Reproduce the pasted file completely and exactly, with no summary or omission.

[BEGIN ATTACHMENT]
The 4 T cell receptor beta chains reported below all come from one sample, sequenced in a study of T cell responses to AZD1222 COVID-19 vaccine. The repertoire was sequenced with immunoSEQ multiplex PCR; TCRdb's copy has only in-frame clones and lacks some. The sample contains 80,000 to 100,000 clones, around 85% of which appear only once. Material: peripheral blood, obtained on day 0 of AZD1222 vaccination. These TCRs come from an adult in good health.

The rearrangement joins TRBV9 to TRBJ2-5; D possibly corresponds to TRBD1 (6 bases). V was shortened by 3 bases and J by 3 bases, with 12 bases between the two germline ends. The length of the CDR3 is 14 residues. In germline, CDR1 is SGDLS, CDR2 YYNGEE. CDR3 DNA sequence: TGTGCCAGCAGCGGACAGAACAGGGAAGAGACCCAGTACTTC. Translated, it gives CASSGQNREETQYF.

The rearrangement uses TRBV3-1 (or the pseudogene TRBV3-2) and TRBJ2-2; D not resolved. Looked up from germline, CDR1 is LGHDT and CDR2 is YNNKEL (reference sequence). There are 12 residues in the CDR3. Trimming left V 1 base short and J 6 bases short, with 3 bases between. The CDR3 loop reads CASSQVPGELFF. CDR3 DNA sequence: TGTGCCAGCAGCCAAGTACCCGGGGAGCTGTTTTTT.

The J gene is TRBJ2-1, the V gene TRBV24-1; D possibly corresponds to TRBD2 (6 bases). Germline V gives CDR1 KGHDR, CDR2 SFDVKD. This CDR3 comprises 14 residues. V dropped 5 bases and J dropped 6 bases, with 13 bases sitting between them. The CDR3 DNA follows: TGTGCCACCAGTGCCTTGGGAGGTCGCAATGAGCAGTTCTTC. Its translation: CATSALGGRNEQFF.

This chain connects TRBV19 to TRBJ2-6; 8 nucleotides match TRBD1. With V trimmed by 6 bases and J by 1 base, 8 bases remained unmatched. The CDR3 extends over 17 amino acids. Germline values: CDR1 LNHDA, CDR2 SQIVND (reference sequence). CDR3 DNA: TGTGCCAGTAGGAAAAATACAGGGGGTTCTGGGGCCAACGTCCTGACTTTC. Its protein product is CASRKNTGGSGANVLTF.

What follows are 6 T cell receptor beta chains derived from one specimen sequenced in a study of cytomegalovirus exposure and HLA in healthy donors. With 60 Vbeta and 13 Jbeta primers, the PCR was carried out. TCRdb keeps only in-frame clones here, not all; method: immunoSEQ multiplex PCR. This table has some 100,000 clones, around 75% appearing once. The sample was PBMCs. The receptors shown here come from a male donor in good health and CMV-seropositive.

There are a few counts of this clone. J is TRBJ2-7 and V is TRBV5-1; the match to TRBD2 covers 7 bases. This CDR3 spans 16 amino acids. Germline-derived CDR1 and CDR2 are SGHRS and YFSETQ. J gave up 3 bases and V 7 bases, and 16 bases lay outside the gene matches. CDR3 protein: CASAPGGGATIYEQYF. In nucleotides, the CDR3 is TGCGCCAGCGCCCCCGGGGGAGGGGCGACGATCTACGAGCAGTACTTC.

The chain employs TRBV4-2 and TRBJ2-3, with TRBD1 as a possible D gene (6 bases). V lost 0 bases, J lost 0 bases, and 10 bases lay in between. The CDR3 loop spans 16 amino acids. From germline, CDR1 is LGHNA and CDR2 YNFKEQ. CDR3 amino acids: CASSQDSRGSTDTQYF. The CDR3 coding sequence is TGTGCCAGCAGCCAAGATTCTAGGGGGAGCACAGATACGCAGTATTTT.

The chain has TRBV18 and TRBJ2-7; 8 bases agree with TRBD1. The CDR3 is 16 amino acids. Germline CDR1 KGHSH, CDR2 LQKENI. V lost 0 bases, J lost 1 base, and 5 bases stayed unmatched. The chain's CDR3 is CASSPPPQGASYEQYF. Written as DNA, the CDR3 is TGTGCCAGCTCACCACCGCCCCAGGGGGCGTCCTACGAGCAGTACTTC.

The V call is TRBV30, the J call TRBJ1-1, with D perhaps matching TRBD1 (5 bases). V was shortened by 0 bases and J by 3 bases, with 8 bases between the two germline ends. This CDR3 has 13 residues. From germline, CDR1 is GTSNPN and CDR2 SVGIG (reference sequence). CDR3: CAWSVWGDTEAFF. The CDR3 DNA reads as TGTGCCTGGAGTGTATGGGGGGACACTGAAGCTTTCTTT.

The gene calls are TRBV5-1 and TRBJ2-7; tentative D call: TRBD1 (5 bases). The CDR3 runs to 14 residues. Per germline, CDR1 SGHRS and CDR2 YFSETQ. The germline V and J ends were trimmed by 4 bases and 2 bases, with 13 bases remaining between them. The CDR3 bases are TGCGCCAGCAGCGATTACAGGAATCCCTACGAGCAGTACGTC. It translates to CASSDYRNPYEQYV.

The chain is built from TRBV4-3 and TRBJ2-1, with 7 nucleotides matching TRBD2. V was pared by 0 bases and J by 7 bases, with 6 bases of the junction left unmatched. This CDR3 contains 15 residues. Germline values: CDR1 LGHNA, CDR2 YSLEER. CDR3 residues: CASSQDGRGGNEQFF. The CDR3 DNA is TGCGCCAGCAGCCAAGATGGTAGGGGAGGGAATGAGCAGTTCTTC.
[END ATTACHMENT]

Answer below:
The 4 T cell receptor beta chains reported below all come from one sample, sequenced in a study of T cell responses to AZD1222 COVID-19 vaccine. The repertoire was sequenced with immunoSEQ multiplex PCR; TCRdb's copy has only in-frame clones and lacks some. The sample contains 80,000 to 100,000 clones, around 85% of which appear only once. Material: peripheral blood, obtained on day 0 of AZD1222 vaccination. These TCRs come from an adult in good health.

The rearrangement joins TRBV9 to TRBJ2-5; D possibly corresponds to TRBD1 (6 bases). V was shortened by 3 bases and J by 3 bases, with 12 bases between the two germline ends. The length of the CDR3 is 14 residues. In germline, CDR1 is SGDLS, CDR2 YYNGEE. CDR3 DNA sequence: TGTGCCAGCAGCGGACAGAACAGGGAAGAGACCCAGTACTTC. Translated, it gives CASSGQNREETQYF.

The rearrangement uses TRBV3-1 (or the pseudogene TRBV3-2) and TRBJ2-2; D not resolved. Looked up from germline, CDR1 is LGHDT and CDR2 is YNNKEL (reference sequence). There are 12 residues in the CDR3. Trimming left V 1 base short and J 6 bases short, with 3 bases between. The CDR3 loop reads CASSQVPGELFF. CDR3 DNA sequence: TGTGCCAGCAGCCAAGTACCCGGGGAGCTGTTTTTT.

The J gene is TRBJ2-1, the V gene TRBV24-1; D possibly corresponds to TRBD2 (6 bases). Germline V gives CDR1 KGHDR, CDR2 SFDVKD. This CDR3 comprises 14 residues. V dropped 5 bases and J dropped 6 bases, with 13 bases sitting between them. The CDR3 DNA follows: TGTGCCACCAGTGCCTTGGGAGGTCGCAATGAGCAGTTCTTC. Its translation: CATSALGGRNEQFF.

This chain connects TRBV19 to TRBJ2-6; 8 nucleotides match TRBD1. With V trimmed by 6 bases and J by 1 base, 8 bases remained unmatched. The CDR3 extends over 17 amino acids. Germline values: CDR1 LNHDA, CDR2 SQIVND (reference sequence). CDR3 DNA: TGTGCCAGTAGGAAAAATACAGGGGGTTCTGGGGCCAACGTCCTGACTTTC. Its protein product is CASRKNTGGSGANVLTF.

What follows are 6 T cell receptor beta chains derived from one specimen sequenced in a study of cytomegalovirus exposure and HLA in healthy donors. With 60 Vbeta and 13 Jbeta primers, the PCR was carried out. TCRdb keeps only in-frame clones here, not all; method: immunoSEQ multiplex PCR. This table has some 100,000 clones, around 75% appearing once. The sample was PBMCs. The receptors shown here come from a male donor in good health and CMV-seropositive.

There are a few counts of this clone. J is TRBJ2-7 and V is TRBV5-1; the match to TRBD2 covers 7 bases. This CDR3 spans 16 amino acids. Germline-derived CDR1 and CDR2 are SGHRS and YFSETQ. J gave up 3 bases and V 7 bases, and 16 bases lay outside the gene matches. CDR3 protein: CASAPGGGATIYEQYF. In nucleotides, the CDR3 is TGCGCCAGCGCCCCCGGGGGAGGGGCGACGATCTACGAGCAGTACTTC.

The chain employs TRBV4-2 and TRBJ2-3, with TRBD1 as a possible D gene (6 bases). V lost 0 bases, J lost 0 bases, and 10 bases lay in between. The CDR3 loop spans 16 amino acids. From germline, CDR1 is LGHNA and CDR2 YNFKEQ. CDR3 amino acids: CASSQDSRGSTDTQYF. The CDR3 coding sequence is TGTGCCAGCAGCCAAGATTCTAGGGGGAGCACAGATACGCAGTATTTT.

The chain has TRBV18 and TRBJ2-7; 8 bases agree with TRBD1. The CDR3 is 16 amino acids. Germline CDR1 KGHSH, CDR2 LQKENI. V lost 0 bases, J lost 1 base, and 5 bases stayed unmatched. The chain's CDR3 is CASSPPPQGASYEQYF. Written as DNA, the CDR3 is TGTGCCAGCTCACCACCGCCCCAGGGGGCGTCCTACGAGCAGTACTTC.

The V call is TRBV30, the J call TRBJ1-1, with D perhaps matching TRBD1 (5 bases). V was shortened by 0 bases and J by 3 bases, with 8 bases between the two germline ends. This CDR3 has 13 residues. From germline, CDR1 is GTSNPN and CDR2 SVGIG (reference sequence). CDR3: CAWSVWGDTEAFF. The CDR3 DNA reads as TGTGCCTGGAGTGTATGGGGGGACACTGAAGCTTTCTTT.

The gene calls are TRBV5-1 and TRBJ2-7; tentative D call: TRBD1 (5 bases). The CDR3 runs to 14 residues. Per germline, CDR1 SGHRS and CDR2 YFSETQ. The germline V and J ends were trimmed by 4 bases and 2 bases, with 13 bases remaining between them. The CDR3 bases are TGCGCCAGCAGCGATTACAGGAATCCCTACGAGCAGTACGTC. It translates to CASSDYRNPYEQYV.

The chain is built from TRBV4-3 and TRBJ2-1, with 7 nucleotides matching TRBD2. V was pared by 0 bases and J by 7 bases, with 6 bases of the junction left unmatched. This CDR3 contains 15 residues. Germline values: CDR1 LGHNA, CDR2 YSLEER. CDR3 residues: CASSQDGRGGNEQFF. The CDR3 DNA is TGCGCCAGCAGCCAAGATGGTAGGGGAGGGAATGAGCAGTTCTTC.